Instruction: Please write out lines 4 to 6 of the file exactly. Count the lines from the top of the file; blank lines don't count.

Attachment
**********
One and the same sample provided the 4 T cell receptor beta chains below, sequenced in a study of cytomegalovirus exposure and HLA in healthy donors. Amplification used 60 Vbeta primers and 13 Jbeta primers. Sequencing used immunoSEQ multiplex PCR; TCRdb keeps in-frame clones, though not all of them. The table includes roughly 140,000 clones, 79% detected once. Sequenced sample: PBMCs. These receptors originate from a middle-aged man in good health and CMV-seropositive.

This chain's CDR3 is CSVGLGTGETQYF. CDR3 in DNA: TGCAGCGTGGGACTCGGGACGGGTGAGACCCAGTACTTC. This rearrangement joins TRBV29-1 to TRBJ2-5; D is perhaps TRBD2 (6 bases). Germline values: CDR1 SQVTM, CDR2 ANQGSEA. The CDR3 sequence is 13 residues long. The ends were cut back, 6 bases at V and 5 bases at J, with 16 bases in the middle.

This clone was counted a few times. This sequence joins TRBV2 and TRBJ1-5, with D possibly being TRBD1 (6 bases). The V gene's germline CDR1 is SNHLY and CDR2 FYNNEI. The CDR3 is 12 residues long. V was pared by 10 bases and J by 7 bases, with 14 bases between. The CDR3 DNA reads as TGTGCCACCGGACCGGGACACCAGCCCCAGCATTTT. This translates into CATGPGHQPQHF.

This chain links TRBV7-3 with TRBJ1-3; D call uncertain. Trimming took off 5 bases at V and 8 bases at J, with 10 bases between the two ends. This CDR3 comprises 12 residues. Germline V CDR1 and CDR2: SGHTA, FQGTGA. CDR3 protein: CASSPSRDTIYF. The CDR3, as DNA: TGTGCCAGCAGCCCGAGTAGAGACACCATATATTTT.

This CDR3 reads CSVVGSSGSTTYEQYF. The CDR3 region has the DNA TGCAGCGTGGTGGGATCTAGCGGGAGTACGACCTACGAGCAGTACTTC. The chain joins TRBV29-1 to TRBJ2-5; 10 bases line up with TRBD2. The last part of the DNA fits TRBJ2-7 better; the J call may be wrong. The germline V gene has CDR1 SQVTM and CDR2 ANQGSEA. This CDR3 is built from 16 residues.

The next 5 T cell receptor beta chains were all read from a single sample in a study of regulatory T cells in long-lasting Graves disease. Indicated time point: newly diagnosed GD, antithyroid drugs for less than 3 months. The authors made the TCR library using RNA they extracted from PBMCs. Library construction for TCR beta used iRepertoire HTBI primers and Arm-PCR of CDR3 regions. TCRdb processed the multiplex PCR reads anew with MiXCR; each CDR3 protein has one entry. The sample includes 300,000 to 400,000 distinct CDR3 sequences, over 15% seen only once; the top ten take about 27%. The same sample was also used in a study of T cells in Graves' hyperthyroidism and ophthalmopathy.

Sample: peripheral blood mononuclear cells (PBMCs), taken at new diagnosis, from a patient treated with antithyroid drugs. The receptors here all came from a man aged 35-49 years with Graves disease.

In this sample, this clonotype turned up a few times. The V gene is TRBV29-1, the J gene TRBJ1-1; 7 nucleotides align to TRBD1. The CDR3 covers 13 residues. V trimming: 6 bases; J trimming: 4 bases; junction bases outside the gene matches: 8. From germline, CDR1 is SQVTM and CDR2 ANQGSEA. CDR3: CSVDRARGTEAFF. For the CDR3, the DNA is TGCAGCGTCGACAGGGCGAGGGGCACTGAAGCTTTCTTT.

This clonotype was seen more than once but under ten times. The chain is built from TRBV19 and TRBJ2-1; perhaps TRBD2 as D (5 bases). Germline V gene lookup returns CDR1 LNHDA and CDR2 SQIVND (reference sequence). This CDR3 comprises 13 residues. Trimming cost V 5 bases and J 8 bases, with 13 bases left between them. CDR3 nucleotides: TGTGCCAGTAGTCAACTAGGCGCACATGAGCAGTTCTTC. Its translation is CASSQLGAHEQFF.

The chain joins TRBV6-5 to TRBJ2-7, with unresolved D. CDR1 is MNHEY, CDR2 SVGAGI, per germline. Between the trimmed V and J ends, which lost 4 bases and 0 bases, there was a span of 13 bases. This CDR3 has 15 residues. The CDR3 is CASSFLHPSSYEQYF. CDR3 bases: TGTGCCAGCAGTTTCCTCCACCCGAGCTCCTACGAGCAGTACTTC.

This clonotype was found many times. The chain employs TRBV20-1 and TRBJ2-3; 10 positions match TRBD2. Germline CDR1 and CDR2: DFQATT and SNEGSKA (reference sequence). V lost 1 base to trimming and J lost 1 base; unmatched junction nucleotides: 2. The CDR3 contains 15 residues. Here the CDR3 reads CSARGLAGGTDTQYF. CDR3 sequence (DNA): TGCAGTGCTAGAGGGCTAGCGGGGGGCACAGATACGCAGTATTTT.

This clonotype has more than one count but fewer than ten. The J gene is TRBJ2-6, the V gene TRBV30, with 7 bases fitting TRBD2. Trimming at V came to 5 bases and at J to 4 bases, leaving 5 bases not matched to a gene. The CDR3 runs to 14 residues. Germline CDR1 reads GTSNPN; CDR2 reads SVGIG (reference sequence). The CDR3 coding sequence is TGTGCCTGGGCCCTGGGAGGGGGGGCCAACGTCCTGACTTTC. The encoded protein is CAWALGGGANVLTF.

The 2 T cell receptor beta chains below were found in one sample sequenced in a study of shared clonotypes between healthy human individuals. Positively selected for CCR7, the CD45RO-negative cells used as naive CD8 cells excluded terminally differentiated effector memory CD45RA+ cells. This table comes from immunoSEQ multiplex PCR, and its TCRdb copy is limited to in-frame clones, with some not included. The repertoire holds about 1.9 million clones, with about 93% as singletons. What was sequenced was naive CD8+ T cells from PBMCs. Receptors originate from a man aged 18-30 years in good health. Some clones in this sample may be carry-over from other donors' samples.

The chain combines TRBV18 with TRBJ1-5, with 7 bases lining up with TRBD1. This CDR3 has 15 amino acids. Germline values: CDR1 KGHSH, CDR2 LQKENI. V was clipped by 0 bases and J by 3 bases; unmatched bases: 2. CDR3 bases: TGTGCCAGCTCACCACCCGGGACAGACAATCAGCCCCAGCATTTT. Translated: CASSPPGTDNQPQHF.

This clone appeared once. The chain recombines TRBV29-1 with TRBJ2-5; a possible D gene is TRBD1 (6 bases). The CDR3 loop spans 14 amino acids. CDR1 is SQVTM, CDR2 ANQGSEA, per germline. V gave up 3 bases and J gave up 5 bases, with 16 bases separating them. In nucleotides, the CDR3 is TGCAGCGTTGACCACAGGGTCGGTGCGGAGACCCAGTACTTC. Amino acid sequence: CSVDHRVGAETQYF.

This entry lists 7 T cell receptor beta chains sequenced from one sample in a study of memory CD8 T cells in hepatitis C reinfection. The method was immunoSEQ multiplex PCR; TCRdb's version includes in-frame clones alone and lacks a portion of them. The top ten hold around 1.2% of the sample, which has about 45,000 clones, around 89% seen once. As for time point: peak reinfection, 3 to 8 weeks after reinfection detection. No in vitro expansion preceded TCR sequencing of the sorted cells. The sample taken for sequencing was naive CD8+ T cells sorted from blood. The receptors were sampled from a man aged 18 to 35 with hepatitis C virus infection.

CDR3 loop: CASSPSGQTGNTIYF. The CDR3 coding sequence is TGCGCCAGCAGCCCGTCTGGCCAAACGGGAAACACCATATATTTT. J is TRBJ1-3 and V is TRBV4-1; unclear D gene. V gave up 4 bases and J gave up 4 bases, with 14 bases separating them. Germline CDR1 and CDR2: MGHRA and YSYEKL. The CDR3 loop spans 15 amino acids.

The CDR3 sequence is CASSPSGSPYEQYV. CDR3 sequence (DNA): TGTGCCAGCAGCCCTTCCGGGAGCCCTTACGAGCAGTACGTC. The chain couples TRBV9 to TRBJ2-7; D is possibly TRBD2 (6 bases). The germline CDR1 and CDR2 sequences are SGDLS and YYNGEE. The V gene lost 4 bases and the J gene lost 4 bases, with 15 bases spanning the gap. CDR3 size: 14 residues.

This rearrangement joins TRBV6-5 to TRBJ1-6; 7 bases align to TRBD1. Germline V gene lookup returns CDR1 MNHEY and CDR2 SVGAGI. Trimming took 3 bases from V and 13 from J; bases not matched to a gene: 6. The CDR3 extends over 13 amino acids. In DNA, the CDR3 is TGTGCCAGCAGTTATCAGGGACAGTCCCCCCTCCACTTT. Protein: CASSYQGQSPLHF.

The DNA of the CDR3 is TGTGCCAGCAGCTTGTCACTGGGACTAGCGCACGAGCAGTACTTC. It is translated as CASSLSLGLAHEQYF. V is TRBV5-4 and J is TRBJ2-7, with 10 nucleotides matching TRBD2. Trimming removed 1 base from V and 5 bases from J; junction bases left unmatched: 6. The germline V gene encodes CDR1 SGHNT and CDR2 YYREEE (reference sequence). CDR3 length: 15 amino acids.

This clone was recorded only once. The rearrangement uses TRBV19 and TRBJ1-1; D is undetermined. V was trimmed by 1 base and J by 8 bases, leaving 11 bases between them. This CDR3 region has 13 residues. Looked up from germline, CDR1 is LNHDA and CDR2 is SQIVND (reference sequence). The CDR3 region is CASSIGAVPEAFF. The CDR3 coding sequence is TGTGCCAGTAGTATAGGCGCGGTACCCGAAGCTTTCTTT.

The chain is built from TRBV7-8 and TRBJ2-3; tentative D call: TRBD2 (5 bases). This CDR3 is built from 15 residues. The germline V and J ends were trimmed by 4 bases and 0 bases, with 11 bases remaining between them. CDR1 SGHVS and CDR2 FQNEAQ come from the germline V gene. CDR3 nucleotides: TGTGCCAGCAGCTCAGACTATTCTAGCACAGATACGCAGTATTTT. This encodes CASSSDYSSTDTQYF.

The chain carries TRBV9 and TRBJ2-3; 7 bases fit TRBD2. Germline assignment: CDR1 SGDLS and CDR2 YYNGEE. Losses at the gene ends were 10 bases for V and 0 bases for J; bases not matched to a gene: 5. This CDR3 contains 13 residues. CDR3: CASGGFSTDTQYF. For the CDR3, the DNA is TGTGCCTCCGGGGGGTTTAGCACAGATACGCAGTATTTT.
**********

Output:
This chain links TRBV7-3 with TRBJ1-3; D call uncertain. Trimming took off 5 bases at V and 8 bases at J, with 10 bases between the two ends. This CDR3 comprises 12 residues. Germline V CDR1 and CDR2: SGHTA, FQGTGA. CDR3 protein: CASSPSRDTIYF. The CDR3, as DNA: TGTGCCAGCAGCCCGAGTAGAGACACCATATATTTT.

This CDR3 reads CSVVGSSGSTTYEQYF. The CDR3 region has the DNA TGCAGCGTGGTGGGATCTAGCGGGAGTACGACCTACGAGCAGTACTTC. The chain joins TRBV29-1 to TRBJ2-5; 10 bases line up with TRBD2. The last part of the DNA fits TRBJ2-7 better; the J call may be wrong. The germline V gene has CDR1 SQVTM and CDR2 ANQGSEA. This CDR3 is built from 16 residues.

The next 5 T cell receptor beta chains were all read from a single sample in a study of regulatory T cells in long-lasting Graves disease. Indicated time point: newly diagnosed GD, antithyroid drugs for less than 3 months. The authors made the TCR library using RNA they extracted from PBMCs. Library construction for TCR beta used iRepertoire HTBI primers and Arm-PCR of CDR3 regions. TCRdb processed the multiplex PCR reads anew with MiXCR; each CDR3 protein has one entry. The sample includes 300,000 to 400,000 distinct CDR3 sequences, over 15% seen only once; the top ten take about 27%. The same sample was also used in a study of T cells in Graves' hyperthyroidism and ophthalmopathy.